I know I’ve had beer in Saskatchewan before … what I can’t say with any certainty is whether I’ve had a beer from Saskatchewan. So here’s another product of my impulse shopping at The Beer Store last month, a new beer I haven’t tasted before and from a new region.
I have to admit, this didn’t get off to a great start when, shortly after I purchased it, I opened a bottle and there was nothing. No sweet tendril or wisp of a tail … and no sound as I broke the vapor barrier. I probably did a little Vulcan eyebrow lift before pausing to pour it into a glass where it poured as flat and plainly as a dark apple juice. Not one to give up, I gave it a taste which confirmed it was flat – and disgusting – and I spit it out … and then poured the rest down the drain. In fairness to Paddock Brewing, every brewer can have a bad bottle, but when it is the first bottle I pull in preparation for a first taste of a beer I don’t know … well, it is an inopportune moment to make a first impression. However, if nothing else, it shows I have real limits to what I’ll drink too.
Part of the delay in reviewing this, then, was a hesitancy to open another bottle … because the first had really left a bad taste in my mouth. So bad that I was prepared to return the other 5 bottles to The Beer Store and be done with it. But I chilled another one – this one – and warranted I’d give it another try.
This time, the pour showed carbonation, but very very light. I think I could have danced a jig first and the beer wouldn’t have come out any frothier. So, bad first bottle or not, this is a minimally carbonated brew. The aromas off the glass (none out of the bottle) are of hops and a bit of pine. The colour is a bit like a hazy yellow/golden amber; not unpleasant, but rather light for an IPA but perhaps not entirely surprising for an IPA coming in at 5.4%.
The mouth feel is soft on the lips with a bit of creamy effervescence. When drank cold, the first taste is followed by a wateriness and very little in the way of taste; warm, it becomes a more interesting and medium-bodied beer. This is telling and I’ll come back to this. In terms of whatever flavours are there in the middle, they are mostly the malts with their grapefruit rind, a bit of pine, and some caramel … not unpleasant flavours, but they’re not in the right balance if you ask me. I’d say the hops and malts are actually fighting a bit, though it’s a bit like two old blind squirrels batting their tails at each other. You have to wait to the end for the bitters to emerge; but, even at that, this beer will still offend anyone who doesn’t like a bitter taste … and, it quite frankly will offend many who like do love bitters too. This is not beer for hop-heads (like me). If you read my last post on English red ale, or if you have drank this beer, you may be coming to the same conclusion that I did and which was emphasized for me by an understated and a slightly sour aftertaste which I’m sure comes from a specific and likely non-West-coast hop. Not entirely unpleasant, but not entirely pleasant either.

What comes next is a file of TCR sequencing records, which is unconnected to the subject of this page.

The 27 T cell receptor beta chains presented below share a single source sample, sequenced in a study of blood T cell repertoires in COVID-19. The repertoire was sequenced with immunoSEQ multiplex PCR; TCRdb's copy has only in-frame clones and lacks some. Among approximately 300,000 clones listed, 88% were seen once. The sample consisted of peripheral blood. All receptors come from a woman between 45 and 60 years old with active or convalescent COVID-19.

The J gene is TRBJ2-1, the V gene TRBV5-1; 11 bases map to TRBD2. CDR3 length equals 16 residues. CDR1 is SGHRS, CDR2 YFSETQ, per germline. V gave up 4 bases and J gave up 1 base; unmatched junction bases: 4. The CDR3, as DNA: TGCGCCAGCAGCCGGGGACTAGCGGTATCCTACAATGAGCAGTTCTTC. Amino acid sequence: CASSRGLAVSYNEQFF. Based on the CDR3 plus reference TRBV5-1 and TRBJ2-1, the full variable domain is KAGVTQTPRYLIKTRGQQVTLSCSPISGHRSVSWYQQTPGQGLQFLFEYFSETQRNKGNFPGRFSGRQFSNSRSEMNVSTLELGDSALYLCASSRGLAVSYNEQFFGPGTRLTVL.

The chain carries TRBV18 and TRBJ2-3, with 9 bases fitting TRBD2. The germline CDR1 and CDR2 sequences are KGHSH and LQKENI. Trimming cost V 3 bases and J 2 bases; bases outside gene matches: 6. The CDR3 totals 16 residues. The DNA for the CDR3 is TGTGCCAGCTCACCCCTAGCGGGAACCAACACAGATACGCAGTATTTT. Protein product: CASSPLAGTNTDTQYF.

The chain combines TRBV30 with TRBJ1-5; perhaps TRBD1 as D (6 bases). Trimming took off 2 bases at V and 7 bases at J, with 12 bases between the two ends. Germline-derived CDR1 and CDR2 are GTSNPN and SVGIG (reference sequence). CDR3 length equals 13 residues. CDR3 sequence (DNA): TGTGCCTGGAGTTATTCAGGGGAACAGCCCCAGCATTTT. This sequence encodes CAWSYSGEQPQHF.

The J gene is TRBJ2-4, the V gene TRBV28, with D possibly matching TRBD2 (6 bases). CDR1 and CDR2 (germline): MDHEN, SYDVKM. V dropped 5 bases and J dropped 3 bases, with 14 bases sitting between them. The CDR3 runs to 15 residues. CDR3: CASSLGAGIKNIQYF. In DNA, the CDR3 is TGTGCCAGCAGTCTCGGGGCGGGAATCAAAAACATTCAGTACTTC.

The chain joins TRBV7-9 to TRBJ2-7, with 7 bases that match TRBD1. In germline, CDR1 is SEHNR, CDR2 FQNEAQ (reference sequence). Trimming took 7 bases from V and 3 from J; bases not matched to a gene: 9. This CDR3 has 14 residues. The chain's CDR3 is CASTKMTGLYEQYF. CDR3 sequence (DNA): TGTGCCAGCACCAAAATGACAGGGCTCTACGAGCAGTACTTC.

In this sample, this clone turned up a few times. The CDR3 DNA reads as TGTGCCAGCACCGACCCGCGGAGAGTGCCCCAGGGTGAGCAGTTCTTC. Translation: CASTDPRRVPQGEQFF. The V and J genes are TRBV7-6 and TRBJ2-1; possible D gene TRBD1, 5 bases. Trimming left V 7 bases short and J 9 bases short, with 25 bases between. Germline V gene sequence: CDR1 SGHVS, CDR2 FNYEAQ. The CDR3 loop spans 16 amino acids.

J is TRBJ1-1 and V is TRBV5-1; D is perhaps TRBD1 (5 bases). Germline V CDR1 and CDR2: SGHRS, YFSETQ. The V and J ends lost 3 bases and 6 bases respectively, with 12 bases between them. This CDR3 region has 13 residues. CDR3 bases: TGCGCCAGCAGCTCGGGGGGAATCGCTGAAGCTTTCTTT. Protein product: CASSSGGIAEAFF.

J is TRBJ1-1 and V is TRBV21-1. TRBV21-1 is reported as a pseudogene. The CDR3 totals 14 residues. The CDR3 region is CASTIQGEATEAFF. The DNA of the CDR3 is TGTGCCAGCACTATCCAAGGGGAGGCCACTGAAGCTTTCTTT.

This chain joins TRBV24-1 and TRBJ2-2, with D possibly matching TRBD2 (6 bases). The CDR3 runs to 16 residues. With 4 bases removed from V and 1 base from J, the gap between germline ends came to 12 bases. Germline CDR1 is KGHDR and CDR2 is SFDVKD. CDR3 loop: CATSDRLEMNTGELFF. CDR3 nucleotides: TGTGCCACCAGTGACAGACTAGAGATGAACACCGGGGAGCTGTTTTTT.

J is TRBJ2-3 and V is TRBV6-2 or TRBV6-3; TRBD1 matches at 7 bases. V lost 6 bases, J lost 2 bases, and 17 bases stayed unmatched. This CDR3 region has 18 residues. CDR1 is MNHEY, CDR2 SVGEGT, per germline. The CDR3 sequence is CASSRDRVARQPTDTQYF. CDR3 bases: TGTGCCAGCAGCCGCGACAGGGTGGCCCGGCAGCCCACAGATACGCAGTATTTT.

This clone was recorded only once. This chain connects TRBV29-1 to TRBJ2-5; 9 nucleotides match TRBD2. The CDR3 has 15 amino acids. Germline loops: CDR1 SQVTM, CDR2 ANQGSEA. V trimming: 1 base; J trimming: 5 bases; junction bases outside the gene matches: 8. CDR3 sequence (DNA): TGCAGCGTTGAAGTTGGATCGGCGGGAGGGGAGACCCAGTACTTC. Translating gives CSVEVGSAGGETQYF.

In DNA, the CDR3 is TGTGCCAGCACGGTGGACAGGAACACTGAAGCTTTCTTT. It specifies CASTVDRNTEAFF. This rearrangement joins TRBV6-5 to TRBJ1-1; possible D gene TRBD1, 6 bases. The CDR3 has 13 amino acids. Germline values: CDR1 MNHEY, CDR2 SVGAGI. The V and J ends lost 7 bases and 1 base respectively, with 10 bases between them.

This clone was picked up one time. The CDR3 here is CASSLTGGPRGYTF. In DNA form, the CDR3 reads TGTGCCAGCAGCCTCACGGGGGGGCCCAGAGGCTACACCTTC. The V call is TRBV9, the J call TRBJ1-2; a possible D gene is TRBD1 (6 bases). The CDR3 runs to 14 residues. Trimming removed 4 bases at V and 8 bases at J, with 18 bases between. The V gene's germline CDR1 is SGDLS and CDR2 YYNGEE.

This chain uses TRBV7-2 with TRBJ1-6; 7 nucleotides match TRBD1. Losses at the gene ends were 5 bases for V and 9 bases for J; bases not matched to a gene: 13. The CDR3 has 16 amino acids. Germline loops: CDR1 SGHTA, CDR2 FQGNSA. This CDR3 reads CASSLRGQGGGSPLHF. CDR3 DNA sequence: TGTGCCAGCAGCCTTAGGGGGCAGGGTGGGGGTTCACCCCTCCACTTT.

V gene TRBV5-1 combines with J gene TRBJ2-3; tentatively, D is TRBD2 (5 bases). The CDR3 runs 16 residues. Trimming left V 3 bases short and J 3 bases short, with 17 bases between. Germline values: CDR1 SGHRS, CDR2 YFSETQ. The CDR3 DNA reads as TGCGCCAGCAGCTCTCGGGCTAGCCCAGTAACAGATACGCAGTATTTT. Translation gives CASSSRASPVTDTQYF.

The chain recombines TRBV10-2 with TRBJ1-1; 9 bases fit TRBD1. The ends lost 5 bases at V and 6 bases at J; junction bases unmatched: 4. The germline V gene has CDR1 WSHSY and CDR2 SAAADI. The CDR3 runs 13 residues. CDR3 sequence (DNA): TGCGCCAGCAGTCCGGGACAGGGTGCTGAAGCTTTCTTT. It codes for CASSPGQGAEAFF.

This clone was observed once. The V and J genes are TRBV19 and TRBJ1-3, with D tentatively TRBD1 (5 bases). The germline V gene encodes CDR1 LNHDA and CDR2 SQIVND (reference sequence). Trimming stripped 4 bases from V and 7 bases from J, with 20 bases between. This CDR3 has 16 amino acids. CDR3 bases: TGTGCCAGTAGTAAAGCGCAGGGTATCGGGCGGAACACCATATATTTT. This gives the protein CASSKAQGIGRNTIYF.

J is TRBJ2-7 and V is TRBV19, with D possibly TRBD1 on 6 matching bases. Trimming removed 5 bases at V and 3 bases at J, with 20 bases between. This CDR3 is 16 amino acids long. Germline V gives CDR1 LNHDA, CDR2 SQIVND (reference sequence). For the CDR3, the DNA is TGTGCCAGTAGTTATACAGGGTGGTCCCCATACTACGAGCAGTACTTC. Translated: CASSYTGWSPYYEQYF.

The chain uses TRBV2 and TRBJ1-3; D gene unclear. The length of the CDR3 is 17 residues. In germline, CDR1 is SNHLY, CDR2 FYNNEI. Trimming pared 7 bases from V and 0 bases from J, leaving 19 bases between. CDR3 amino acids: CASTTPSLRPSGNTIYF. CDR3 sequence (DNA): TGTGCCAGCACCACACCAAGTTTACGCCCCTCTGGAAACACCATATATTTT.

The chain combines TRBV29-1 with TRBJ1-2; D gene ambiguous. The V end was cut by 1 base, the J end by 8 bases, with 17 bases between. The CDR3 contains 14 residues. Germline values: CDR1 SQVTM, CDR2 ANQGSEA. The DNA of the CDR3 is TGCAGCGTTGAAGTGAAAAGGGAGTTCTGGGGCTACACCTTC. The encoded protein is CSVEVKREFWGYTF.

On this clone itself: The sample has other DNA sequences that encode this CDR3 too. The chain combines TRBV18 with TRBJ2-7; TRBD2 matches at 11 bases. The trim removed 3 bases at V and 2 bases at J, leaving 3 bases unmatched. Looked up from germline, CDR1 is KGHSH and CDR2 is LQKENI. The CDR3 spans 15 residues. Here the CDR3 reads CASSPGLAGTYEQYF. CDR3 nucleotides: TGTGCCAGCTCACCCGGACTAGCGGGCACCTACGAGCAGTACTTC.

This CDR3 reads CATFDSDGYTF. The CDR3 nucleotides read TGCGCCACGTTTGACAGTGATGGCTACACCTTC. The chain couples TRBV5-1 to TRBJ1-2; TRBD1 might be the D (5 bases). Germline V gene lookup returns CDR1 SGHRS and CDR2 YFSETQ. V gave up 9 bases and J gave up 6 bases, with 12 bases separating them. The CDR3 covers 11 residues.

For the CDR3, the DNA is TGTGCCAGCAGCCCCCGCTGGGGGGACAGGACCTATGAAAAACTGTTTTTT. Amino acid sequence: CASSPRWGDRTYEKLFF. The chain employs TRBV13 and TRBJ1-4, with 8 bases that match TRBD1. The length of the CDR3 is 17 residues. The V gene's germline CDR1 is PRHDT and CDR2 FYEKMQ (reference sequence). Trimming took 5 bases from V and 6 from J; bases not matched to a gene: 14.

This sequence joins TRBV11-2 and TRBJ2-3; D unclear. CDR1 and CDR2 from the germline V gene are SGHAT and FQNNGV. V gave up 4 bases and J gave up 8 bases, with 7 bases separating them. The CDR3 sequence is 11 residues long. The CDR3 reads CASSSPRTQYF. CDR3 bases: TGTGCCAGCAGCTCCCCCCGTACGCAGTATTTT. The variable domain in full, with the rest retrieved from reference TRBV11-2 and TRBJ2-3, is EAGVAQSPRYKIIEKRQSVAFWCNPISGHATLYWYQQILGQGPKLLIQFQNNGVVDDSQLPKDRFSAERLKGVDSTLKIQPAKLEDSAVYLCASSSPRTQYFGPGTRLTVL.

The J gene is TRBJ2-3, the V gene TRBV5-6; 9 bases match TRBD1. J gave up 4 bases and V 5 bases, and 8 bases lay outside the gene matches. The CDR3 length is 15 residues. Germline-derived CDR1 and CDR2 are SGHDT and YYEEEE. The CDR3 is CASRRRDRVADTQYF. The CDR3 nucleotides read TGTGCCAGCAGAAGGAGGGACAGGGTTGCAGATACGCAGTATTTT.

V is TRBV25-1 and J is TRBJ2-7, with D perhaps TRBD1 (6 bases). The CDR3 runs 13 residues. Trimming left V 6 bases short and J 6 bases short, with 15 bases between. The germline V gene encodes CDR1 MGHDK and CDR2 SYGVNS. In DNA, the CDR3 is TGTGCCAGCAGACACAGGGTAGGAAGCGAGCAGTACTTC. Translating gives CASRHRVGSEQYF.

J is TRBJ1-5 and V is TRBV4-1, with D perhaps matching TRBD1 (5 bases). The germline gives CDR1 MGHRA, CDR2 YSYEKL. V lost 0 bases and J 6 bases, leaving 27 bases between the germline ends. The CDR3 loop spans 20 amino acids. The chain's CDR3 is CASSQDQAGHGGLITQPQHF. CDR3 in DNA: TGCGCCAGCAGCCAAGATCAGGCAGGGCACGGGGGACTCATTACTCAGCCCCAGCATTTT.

When you put it all together – the light carbonation and wateriness, the different hops, the emphasis on the malts, and the fact that the beer improved when slightly chilled vs. cold – the conclusion is that this is an English (India) Pale Ale, not an American Pale Ale.
So … if you like English Ales, you may want to check this out as a curiosity if nothing else – because coming from Saskatoon, this beer is a long way from home – but if you are of the new generation discovering and following in love with the American version of this, I’d give this a big miss. Personally, I think there is a reason why the west-coast IPA is sweeping the world and not the English India Pale Ale, but that’s just one man’s opinion..
Stats: English IPA. 5.4% ABV, Saskatoon, Saskatchewan.
Colour: Warm amber
Mouth Feel: Low carbonation with a creamy finish.
Purchased: The Beer Store
Pairing Notes: Fish and Chips.